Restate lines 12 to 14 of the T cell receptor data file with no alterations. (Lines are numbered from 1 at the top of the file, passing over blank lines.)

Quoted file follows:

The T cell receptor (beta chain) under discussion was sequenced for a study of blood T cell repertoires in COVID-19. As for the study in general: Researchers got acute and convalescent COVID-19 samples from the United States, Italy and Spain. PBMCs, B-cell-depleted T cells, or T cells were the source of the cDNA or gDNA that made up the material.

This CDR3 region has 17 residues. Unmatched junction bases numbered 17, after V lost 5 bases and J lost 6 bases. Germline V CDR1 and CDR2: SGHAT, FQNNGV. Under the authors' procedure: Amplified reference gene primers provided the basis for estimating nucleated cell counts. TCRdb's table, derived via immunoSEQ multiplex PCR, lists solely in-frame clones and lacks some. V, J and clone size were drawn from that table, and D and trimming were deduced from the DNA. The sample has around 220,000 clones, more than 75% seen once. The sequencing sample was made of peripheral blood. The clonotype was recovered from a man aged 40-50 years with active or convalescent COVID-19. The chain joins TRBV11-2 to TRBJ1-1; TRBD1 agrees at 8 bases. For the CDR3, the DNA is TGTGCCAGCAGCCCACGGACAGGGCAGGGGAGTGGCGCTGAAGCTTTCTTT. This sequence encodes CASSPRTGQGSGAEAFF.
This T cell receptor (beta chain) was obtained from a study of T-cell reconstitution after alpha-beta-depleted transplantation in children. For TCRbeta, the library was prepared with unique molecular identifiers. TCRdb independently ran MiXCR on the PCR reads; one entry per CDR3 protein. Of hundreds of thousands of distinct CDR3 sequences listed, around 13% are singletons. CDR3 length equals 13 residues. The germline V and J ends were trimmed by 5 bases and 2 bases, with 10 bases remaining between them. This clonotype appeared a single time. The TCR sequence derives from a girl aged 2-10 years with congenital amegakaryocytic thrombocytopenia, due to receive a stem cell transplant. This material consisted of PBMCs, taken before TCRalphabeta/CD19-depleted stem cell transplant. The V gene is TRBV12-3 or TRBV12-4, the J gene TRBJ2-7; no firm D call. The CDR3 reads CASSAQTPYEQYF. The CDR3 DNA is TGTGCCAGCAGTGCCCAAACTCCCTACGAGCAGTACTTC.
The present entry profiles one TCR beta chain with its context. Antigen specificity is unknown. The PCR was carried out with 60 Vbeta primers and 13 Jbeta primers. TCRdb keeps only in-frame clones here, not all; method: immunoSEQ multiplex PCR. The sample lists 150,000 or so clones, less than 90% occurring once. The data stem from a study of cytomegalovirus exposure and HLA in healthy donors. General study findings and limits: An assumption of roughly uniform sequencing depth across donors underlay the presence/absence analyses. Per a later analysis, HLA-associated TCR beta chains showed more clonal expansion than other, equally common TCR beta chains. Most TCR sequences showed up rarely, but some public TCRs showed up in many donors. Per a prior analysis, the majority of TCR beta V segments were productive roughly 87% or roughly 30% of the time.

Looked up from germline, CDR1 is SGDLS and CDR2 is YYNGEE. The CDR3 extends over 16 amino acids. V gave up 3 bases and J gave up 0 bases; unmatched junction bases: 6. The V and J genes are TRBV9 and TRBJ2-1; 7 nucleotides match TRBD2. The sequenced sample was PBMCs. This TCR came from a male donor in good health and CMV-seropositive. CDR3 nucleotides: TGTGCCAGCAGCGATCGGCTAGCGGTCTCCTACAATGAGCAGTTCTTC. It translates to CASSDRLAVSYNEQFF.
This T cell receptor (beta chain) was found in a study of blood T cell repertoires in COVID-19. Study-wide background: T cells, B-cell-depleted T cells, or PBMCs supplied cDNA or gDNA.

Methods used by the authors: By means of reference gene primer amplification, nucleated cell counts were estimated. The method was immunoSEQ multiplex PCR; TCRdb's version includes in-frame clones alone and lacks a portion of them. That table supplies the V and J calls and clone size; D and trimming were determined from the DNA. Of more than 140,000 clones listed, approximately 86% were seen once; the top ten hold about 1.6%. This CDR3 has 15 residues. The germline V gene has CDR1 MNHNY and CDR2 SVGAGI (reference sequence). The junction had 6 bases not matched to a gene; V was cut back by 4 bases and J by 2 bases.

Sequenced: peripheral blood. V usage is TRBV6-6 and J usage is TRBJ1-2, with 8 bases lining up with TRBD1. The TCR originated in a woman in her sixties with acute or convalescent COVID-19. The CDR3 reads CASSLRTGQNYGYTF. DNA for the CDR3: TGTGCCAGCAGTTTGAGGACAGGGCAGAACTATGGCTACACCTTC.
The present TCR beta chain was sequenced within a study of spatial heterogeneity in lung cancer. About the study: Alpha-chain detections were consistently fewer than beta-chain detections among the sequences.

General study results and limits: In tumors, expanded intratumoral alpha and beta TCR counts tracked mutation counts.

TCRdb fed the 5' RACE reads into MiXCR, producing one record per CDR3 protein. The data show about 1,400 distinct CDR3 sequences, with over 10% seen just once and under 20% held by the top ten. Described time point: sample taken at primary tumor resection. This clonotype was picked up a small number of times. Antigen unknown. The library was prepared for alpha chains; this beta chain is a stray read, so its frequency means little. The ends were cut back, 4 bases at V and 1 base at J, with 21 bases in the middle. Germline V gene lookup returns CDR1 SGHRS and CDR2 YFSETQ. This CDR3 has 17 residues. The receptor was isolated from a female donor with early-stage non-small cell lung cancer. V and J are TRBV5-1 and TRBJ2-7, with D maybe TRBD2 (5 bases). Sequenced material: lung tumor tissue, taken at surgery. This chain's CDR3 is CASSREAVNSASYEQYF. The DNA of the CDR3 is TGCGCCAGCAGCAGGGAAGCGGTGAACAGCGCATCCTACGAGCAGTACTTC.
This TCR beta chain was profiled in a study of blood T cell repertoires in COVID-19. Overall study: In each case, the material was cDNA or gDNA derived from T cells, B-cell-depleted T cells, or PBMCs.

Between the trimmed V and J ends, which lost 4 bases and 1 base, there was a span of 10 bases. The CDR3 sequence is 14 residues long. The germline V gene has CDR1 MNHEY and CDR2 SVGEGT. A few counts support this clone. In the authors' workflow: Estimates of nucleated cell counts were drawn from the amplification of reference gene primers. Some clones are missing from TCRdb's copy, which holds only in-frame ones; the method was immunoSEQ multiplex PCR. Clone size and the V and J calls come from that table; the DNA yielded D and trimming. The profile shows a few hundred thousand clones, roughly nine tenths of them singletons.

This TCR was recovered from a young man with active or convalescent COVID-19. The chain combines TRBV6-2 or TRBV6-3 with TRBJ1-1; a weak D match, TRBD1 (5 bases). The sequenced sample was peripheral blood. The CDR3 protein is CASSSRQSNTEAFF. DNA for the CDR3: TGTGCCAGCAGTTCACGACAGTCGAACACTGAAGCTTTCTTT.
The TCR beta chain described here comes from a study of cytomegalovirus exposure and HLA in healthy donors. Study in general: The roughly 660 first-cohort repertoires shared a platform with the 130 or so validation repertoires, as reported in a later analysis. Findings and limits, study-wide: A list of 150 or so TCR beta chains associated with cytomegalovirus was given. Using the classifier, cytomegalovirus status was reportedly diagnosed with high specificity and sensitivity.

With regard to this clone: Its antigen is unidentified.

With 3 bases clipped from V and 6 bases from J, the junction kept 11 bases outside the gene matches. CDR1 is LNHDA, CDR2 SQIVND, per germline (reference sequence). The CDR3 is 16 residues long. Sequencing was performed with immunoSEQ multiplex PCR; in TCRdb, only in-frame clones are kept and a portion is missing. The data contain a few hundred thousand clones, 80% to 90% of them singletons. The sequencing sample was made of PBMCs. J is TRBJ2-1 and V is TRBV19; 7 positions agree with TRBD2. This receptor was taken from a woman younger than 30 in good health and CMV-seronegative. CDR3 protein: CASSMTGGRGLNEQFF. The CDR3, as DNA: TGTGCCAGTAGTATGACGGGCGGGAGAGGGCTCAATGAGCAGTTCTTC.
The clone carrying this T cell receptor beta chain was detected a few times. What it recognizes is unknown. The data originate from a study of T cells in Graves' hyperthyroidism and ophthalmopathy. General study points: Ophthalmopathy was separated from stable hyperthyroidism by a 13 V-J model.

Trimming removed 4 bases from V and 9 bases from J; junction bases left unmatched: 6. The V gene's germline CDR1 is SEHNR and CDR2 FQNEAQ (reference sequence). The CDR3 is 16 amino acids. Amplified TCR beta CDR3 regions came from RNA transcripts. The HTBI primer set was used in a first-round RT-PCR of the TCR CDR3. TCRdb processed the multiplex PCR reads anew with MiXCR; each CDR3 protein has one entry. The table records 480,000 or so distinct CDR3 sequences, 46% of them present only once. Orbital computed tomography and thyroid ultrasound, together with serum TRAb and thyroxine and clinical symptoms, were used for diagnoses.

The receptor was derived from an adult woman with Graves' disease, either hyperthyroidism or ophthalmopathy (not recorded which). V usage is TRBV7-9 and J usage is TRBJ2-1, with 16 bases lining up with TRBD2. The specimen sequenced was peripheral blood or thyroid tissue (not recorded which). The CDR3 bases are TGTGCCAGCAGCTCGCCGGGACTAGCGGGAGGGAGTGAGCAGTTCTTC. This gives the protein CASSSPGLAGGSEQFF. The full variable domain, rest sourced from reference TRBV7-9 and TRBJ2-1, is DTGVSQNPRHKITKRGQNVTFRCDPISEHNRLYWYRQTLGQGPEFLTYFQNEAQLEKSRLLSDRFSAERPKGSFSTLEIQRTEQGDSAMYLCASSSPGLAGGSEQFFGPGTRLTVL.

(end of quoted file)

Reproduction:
This TCR beta chain was profiled in a study of blood T cell repertoires in COVID-19. Overall study: In each case, the material was cDNA or gDNA derived from T cells, B-cell-depleted T cells, or PBMCs.

Between the trimmed V and J ends, which lost 4 bases and 1 base, there was a span of 10 bases. The CDR3 sequence is 14 residues long. The germline V gene has CDR1 MNHEY and CDR2 SVGEGT. A few counts support this clone. In the authors' workflow: Estimates of nucleated cell counts were drawn from the amplification of reference gene primers. Some clones are missing from TCRdb's copy, which holds only in-frame ones; the method was immunoSEQ multiplex PCR. Clone size and the V and J calls come from that table; the DNA yielded D and trimming. The profile shows a few hundred thousand clones, roughly nine tenths of them singletons.

This TCR was recovered from a young man with active or convalescent COVID-19. The chain combines TRBV6-2 or TRBV6-3 with TRBJ1-1; a weak D match, TRBD1 (5 bases). The sequenced sample was peripheral blood. The CDR3 protein is CASSSRQSNTEAFF. DNA for the CDR3: TGTGCCAGCAGTTCACGACAGTCGAACACTGAAGCTTTCTTT.